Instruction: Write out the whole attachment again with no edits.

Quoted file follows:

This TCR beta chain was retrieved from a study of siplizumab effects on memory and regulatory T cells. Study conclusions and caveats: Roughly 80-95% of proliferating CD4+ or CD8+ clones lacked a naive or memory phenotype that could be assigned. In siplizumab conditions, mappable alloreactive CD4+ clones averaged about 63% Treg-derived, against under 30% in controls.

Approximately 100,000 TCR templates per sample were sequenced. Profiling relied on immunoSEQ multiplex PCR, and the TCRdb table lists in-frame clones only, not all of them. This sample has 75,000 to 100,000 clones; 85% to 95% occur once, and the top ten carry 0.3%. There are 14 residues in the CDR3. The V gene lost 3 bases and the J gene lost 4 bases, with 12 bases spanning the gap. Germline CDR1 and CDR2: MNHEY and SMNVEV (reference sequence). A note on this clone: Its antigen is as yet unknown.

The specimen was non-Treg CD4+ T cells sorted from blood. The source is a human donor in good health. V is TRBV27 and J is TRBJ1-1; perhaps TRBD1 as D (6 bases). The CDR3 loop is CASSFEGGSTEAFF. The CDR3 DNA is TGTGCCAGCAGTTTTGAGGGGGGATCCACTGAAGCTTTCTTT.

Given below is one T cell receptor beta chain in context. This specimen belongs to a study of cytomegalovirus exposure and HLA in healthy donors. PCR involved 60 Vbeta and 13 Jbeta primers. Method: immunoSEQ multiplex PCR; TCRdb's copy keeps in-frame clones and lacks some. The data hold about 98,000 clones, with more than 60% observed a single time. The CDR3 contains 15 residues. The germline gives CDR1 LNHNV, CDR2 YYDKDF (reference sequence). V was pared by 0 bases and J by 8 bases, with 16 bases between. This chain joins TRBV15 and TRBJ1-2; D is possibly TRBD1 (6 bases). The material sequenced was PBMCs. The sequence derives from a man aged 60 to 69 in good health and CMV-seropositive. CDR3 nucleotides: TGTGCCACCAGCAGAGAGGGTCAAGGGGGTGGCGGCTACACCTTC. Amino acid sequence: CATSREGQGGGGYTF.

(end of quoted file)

This TCR beta chain was retrieved from a study of siplizumab effects on memory and regulatory T cells. Study conclusions and caveats: Roughly 80-95% of proliferating CD4+ or CD8+ clones lacked a naive or memory phenotype that could be assigned. In siplizumab conditions, mappable alloreactive CD4+ clones averaged about 63% Treg-derived, against under 30% in controls.

Approximately 100,000 TCR templates per sample were sequenced. Profiling relied on immunoSEQ multiplex PCR, and the TCRdb table lists in-frame clones only, not all of them. This sample has 75,000 to 100,000 clones; 85% to 95% occur once, and the top ten carry 0.3%. There are 14 residues in the CDR3. The V gene lost 3 bases and the J gene lost 4 bases, with 12 bases spanning the gap. Germline CDR1 and CDR2: MNHEY and SMNVEV (reference sequence). A note on this clone: Its antigen is as yet unknown.

The specimen was non-Treg CD4+ T cells sorted from blood. The source is a human donor in good health. V is TRBV27 and J is TRBJ1-1; perhaps TRBD1 as D (6 bases). The CDR3 loop is CASSFEGGSTEAFF. The CDR3 DNA is TGTGCCAGCAGTTTTGAGGGGGGATCCACTGAAGCTTTCTTT.

Given below is one T cell receptor beta chain in context. This specimen belongs to a study of cytomegalovirus exposure and HLA in healthy donors. PCR involved 60 Vbeta and 13 Jbeta primers. Method: immunoSEQ multiplex PCR; TCRdb's copy keeps in-frame clones and lacks some. The data hold about 98,000 clones, with more than 60% observed a single time. The CDR3 contains 15 residues. The germline gives CDR1 LNHNV, CDR2 YYDKDF (reference sequence). V was pared by 0 bases and J by 8 bases, with 16 bases between. This chain joins TRBV15 and TRBJ1-2; D is possibly TRBD1 (6 bases). The material sequenced was PBMCs. The sequence derives from a man aged 60 to 69 in good health and CMV-seropositive. CDR3 nucleotides: TGTGCCACCAGCAGAGAGGGTCAAGGGGGTGGCGGCTACACCTTC. Amino acid sequence: CATSREGQGGGGYTF.